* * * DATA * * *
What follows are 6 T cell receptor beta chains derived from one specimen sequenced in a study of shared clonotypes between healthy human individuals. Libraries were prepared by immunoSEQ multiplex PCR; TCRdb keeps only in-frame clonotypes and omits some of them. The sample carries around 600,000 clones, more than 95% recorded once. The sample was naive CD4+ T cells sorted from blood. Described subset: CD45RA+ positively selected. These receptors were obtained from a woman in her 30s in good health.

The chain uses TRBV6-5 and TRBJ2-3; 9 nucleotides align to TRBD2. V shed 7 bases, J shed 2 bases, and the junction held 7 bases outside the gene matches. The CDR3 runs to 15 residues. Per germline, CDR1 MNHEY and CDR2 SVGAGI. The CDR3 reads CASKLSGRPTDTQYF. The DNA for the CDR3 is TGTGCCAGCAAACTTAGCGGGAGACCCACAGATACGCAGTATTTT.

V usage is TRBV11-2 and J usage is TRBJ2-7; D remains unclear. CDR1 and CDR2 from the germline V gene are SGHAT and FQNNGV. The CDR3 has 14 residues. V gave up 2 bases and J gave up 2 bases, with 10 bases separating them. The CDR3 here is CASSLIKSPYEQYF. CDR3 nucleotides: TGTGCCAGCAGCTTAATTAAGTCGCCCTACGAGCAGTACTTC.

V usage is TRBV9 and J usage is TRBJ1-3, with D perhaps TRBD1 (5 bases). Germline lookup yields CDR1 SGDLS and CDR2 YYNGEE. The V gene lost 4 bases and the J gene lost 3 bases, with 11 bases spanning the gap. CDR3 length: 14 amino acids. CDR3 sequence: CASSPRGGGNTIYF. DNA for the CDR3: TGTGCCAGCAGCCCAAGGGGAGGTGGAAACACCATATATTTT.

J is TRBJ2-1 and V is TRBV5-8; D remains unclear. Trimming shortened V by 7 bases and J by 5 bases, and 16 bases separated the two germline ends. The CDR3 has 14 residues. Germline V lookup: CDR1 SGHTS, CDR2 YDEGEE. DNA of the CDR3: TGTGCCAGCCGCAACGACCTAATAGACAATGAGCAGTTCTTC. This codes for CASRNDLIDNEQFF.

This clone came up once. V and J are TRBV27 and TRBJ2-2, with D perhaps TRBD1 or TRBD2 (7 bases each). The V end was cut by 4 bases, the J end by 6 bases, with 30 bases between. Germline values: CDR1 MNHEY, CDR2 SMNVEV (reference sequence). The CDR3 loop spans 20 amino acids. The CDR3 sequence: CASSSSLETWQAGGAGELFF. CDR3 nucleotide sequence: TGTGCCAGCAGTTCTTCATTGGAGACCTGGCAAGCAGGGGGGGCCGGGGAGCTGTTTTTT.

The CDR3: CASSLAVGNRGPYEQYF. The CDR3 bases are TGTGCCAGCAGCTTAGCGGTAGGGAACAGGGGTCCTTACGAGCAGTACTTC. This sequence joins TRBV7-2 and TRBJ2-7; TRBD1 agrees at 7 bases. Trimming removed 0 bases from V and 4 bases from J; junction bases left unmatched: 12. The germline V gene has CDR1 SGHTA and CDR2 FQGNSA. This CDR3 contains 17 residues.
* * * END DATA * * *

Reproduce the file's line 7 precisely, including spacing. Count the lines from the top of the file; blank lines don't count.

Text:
The CDR3: CASSLAVGNRGPYEQYF. The CDR3 bases are TGTGCCAGCAGCTTAGCGGTAGGGAACAGGGGTCCTTACGAGCAGTACTTC. This sequence joins TRBV7-2 and TRBJ2-7; TRBD1 agrees at 7 bases. Trimming removed 0 bases from V and 4 bases from J; junction bases left unmatched: 12. The germline V gene has CDR1 SGHTA and CDR2 FQGNSA. This CDR3 contains 17 residues.